Aerial roof inspection by drone

There are many ways unmanned aerial vehicles (UAVs or drones) can be used productively to reduce the cost and improve the efficiency of building inspections. The high definition video and still photos we achieve using our DJI Phantom 3 Professional UAV can be used to assess the condition of walls and windows in multi-story buildings, or to inspect roof areas of even very tall buildings without the need for the expense of ladders, scaffolding, cranes or motorised lifts.

Inspecting a building roof, walls, windows or other external structures using a UAV is more cost-effective and safer than traditional building inspection methods and can also produce much more timely results. The 4K video and 12 MP still images produced by our UAV cameras are better than the naked eye at detecting potential issues.

Privacy of residents in a building or high-rise structure is a serious concern and we always require that tenants and strata title owners be given written notice that such inspections are occurring, including the time and date, so they can take appropriate precautions to protect their privacy during the inspection.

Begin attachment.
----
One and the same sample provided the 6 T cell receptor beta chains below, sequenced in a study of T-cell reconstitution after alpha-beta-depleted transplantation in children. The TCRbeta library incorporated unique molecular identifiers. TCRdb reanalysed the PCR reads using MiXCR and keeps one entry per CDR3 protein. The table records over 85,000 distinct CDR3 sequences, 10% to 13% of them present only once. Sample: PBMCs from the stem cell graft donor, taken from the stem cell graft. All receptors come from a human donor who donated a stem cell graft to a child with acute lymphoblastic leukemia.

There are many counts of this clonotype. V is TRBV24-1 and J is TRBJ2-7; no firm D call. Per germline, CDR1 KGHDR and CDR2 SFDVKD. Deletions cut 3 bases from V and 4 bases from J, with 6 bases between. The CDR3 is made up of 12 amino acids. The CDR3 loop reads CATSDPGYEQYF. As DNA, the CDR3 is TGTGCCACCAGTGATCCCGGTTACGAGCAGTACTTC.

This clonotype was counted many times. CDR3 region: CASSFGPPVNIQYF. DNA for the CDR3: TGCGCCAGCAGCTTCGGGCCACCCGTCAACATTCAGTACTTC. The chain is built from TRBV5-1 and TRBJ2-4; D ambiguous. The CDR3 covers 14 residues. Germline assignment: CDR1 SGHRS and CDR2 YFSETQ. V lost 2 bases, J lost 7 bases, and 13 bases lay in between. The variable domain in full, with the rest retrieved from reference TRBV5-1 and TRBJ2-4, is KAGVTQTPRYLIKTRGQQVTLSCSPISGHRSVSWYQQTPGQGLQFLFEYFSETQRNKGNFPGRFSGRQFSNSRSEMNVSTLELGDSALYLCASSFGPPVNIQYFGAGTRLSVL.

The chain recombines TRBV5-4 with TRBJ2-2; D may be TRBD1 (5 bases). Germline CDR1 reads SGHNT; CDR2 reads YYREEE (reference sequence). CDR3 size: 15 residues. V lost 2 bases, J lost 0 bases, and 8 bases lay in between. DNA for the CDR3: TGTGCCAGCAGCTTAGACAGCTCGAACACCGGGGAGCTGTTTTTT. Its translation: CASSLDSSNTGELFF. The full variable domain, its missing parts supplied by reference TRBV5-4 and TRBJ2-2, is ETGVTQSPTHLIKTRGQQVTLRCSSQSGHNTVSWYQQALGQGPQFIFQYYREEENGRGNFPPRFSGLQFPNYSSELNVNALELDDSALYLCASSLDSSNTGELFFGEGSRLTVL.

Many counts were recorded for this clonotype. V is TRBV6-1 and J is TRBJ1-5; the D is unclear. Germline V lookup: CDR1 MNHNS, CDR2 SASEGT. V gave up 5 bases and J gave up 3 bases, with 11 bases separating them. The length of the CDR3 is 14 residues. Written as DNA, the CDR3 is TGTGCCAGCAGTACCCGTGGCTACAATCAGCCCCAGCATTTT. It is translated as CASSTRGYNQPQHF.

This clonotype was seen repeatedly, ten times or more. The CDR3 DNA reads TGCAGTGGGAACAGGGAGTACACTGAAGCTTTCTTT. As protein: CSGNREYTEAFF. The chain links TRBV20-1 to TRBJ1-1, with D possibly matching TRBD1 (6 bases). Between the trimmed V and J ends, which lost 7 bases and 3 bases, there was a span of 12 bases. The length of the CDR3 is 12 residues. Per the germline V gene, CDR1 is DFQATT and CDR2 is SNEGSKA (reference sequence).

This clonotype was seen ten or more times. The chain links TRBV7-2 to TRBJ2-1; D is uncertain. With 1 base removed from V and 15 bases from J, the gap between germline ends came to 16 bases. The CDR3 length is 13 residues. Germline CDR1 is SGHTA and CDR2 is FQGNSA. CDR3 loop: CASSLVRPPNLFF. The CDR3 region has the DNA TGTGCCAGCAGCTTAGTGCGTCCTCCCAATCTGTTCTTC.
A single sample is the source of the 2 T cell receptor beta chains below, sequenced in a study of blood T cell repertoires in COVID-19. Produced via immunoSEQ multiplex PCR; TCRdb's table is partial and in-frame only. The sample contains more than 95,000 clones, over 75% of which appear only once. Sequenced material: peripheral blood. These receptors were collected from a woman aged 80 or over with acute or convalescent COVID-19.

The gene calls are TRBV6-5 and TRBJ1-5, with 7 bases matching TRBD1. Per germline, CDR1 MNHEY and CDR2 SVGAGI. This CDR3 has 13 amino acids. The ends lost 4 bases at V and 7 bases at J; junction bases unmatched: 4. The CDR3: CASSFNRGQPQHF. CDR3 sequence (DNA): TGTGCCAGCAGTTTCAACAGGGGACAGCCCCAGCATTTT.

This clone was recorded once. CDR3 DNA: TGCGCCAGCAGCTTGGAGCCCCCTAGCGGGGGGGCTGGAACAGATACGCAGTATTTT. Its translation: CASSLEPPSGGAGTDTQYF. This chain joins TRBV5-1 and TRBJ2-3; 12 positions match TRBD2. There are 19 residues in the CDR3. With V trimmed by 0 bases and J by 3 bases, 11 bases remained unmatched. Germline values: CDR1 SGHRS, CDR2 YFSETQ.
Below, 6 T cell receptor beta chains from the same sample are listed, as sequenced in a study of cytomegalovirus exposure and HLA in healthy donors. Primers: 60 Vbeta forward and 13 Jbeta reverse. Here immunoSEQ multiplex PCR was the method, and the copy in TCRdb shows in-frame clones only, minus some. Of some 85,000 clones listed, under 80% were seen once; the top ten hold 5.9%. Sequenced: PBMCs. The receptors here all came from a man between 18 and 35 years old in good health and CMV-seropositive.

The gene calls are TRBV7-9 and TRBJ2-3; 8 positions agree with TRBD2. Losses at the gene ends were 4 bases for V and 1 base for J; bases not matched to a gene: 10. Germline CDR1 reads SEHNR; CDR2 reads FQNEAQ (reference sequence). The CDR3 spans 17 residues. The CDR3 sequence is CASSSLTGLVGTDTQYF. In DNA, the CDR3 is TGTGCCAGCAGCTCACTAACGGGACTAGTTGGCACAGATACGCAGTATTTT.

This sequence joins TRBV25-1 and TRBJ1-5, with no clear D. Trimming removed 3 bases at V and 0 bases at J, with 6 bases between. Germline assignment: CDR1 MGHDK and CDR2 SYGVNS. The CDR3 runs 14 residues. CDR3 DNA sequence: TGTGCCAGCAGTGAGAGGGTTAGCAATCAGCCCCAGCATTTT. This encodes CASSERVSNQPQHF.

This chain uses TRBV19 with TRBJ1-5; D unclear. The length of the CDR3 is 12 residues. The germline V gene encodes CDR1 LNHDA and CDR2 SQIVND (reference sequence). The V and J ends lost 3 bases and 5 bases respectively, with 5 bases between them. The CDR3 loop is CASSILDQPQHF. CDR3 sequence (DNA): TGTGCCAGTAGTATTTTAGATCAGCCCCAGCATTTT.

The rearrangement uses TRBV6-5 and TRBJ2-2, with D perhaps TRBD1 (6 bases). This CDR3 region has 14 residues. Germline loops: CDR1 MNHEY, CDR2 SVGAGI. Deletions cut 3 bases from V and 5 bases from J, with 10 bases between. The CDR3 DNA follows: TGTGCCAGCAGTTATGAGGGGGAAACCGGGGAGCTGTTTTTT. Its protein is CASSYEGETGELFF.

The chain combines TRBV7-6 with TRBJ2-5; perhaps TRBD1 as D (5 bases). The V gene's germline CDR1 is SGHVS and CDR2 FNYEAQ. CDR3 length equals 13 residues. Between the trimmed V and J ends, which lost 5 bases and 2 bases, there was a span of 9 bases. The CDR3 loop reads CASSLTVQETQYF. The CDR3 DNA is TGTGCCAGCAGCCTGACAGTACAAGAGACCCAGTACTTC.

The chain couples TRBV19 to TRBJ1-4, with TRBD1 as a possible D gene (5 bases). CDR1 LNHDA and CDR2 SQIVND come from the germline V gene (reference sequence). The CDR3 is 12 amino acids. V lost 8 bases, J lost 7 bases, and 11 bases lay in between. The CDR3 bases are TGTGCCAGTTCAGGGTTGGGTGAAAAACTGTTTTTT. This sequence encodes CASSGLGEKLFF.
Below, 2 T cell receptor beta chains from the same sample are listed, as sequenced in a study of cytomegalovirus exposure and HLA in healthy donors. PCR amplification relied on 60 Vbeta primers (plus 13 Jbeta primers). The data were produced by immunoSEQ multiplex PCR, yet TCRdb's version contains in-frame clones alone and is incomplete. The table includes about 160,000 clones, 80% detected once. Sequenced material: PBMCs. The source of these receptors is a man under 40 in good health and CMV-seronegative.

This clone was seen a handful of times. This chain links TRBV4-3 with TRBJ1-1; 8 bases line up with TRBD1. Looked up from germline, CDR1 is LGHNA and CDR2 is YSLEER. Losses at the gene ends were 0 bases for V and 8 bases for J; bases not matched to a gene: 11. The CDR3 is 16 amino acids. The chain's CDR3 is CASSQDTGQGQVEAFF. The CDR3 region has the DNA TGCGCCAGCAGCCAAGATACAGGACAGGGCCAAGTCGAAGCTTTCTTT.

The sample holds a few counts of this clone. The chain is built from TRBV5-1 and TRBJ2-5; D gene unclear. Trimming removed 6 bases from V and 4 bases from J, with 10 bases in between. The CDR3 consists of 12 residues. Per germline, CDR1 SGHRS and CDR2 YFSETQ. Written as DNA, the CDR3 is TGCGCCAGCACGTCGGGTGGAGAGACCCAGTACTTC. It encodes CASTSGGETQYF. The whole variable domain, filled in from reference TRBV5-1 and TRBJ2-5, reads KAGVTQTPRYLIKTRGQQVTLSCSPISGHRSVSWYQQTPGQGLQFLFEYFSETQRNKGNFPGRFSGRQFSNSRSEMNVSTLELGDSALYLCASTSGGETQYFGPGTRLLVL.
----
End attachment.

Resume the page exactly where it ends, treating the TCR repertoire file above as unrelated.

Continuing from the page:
UAV building inspections are particularly useful when preparing evidence for insurance claims following a storm, cyclone or other major disaster. We can gather informative video and imagery very quickly, within days of the event, allowing your claim to proceed faster than would otherwise be possible. Even if your building is unreachable due to flooding or other obstacles, a UAV can often get in and provide detailed information about how the building has been impacted.

drone building inspection

One of the most significant applications we see in UAV building inspections is when assessing the condition of buildings, especially those with weather or storm related structural damage that may mean external inspections are difficult and dangerous using conventional methods. A UAV can go where people can’t and the extremely high resolution video and photographs can be used to zoom up close and inspect structural problems for reporting or assessment.